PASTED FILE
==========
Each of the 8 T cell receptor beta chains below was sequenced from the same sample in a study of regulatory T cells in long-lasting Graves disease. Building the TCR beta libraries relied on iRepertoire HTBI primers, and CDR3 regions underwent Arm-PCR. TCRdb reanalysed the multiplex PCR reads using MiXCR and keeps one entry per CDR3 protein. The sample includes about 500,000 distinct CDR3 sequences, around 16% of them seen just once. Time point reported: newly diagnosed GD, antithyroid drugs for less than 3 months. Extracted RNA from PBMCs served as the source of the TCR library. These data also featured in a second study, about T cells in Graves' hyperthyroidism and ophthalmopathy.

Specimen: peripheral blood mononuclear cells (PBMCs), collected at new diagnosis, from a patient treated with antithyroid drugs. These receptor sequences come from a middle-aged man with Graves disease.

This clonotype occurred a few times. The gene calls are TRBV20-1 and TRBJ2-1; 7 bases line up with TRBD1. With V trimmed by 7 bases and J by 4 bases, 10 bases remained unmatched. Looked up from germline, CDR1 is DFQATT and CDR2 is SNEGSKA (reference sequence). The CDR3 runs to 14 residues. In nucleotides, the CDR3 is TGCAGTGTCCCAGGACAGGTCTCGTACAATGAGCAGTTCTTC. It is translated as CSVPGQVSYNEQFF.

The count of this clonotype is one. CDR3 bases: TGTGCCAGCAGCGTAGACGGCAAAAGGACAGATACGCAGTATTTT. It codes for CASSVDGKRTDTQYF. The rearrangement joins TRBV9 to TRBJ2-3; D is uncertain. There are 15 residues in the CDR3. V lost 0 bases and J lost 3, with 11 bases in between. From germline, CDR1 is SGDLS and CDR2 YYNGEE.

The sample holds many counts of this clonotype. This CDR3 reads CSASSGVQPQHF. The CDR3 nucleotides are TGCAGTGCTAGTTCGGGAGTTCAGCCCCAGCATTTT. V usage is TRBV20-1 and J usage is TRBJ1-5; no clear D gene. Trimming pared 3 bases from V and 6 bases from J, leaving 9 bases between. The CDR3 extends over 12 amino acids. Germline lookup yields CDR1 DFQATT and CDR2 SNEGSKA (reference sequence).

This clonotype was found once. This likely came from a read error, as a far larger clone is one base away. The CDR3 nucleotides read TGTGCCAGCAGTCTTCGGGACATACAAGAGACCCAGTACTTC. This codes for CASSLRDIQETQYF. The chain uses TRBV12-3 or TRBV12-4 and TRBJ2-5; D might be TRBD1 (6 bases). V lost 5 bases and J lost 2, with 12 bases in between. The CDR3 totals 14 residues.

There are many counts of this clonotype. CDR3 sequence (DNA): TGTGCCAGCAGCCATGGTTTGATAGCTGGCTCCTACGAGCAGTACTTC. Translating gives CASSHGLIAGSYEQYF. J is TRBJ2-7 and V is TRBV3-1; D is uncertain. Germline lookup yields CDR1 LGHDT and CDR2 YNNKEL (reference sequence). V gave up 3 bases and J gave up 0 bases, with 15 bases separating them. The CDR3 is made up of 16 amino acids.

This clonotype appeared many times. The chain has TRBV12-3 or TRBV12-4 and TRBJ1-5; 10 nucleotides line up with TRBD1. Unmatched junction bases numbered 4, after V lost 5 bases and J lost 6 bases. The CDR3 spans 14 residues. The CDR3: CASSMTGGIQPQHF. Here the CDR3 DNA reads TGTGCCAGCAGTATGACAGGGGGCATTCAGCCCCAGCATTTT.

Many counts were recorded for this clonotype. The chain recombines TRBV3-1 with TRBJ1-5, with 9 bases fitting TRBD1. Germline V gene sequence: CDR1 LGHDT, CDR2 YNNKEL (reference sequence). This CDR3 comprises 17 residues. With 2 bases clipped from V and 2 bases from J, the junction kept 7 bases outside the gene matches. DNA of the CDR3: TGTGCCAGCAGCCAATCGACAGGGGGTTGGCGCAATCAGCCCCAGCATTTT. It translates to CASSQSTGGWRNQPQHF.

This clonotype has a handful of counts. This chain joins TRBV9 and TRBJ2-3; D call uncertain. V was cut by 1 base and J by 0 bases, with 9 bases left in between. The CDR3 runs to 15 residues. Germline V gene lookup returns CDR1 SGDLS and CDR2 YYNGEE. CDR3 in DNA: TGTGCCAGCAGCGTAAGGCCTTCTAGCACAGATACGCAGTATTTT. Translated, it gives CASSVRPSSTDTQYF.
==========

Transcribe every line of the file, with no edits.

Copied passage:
Each of the 8 T cell receptor beta chains below was sequenced from the same sample in a study of regulatory T cells in long-lasting Graves disease. Building the TCR beta libraries relied on iRepertoire HTBI primers, and CDR3 regions underwent Arm-PCR. TCRdb reanalysed the multiplex PCR reads using MiXCR and keeps one entry per CDR3 protein. The sample includes about 500,000 distinct CDR3 sequences, around 16% of them seen just once. Time point reported: newly diagnosed GD, antithyroid drugs for less than 3 months. Extracted RNA from PBMCs served as the source of the TCR library. These data also featured in a second study, about T cells in Graves' hyperthyroidism and ophthalmopathy.

Specimen: peripheral blood mononuclear cells (PBMCs), collected at new diagnosis, from a patient treated with antithyroid drugs. These receptor sequences come from a middle-aged man with Graves disease.

This clonotype occurred a few times. The gene calls are TRBV20-1 and TRBJ2-1; 7 bases line up with TRBD1. With V trimmed by 7 bases and J by 4 bases, 10 bases remained unmatched. Looked up from germline, CDR1 is DFQATT and CDR2 is SNEGSKA (reference sequence). The CDR3 runs to 14 residues. In nucleotides, the CDR3 is TGCAGTGTCCCAGGACAGGTCTCGTACAATGAGCAGTTCTTC. It is translated as CSVPGQVSYNEQFF.

The count of this clonotype is one. CDR3 bases: TGTGCCAGCAGCGTAGACGGCAAAAGGACAGATACGCAGTATTTT. It codes for CASSVDGKRTDTQYF. The rearrangement joins TRBV9 to TRBJ2-3; D is uncertain. There are 15 residues in the CDR3. V lost 0 bases and J lost 3, with 11 bases in between. From germline, CDR1 is SGDLS and CDR2 YYNGEE.

The sample holds many counts of this clonotype. This CDR3 reads CSASSGVQPQHF. The CDR3 nucleotides are TGCAGTGCTAGTTCGGGAGTTCAGCCCCAGCATTTT. V usage is TRBV20-1 and J usage is TRBJ1-5; no clear D gene. Trimming pared 3 bases from V and 6 bases from J, leaving 9 bases between. The CDR3 extends over 12 amino acids. Germline lookup yields CDR1 DFQATT and CDR2 SNEGSKA (reference sequence).

This clonotype was found once. This likely came from a read error, as a far larger clone is one base away. The CDR3 nucleotides read TGTGCCAGCAGTCTTCGGGACATACAAGAGACCCAGTACTTC. This codes for CASSLRDIQETQYF. The chain uses TRBV12-3 or TRBV12-4 and TRBJ2-5; D might be TRBD1 (6 bases). V lost 5 bases and J lost 2, with 12 bases in between. The CDR3 totals 14 residues.

There are many counts of this clonotype. CDR3 sequence (DNA): TGTGCCAGCAGCCATGGTTTGATAGCTGGCTCCTACGAGCAGTACTTC. Translating gives CASSHGLIAGSYEQYF. J is TRBJ2-7 and V is TRBV3-1; D is uncertain. Germline lookup yields CDR1 LGHDT and CDR2 YNNKEL (reference sequence). V gave up 3 bases and J gave up 0 bases, with 15 bases separating them. The CDR3 is made up of 16 amino acids.

This clonotype appeared many times. The chain has TRBV12-3 or TRBV12-4 and TRBJ1-5; 10 nucleotides line up with TRBD1. Unmatched junction bases numbered 4, after V lost 5 bases and J lost 6 bases. The CDR3 spans 14 residues. The CDR3: CASSMTGGIQPQHF. Here the CDR3 DNA reads TGTGCCAGCAGTATGACAGGGGGCATTCAGCCCCAGCATTTT.

Many counts were recorded for this clonotype. The chain recombines TRBV3-1 with TRBJ1-5, with 9 bases fitting TRBD1. Germline V gene sequence: CDR1 LGHDT, CDR2 YNNKEL (reference sequence). This CDR3 comprises 17 residues. With 2 bases clipped from V and 2 bases from J, the junction kept 7 bases outside the gene matches. DNA of the CDR3: TGTGCCAGCAGCCAATCGACAGGGGGTTGGCGCAATCAGCCCCAGCATTTT. It translates to CASSQSTGGWRNQPQHF.

This clonotype has a handful of counts. This chain joins TRBV9 and TRBJ2-3; D call uncertain. V was cut by 1 base and J by 0 bases, with 9 bases left in between. The CDR3 runs to 15 residues. Germline V gene lookup returns CDR1 SGDLS and CDR2 YYNGEE. CDR3 in DNA: TGTGCCAGCAGCGTAAGGCCTTCTAGCACAGATACGCAGTATTTT. Translated, it gives CASSVRPSSTDTQYF.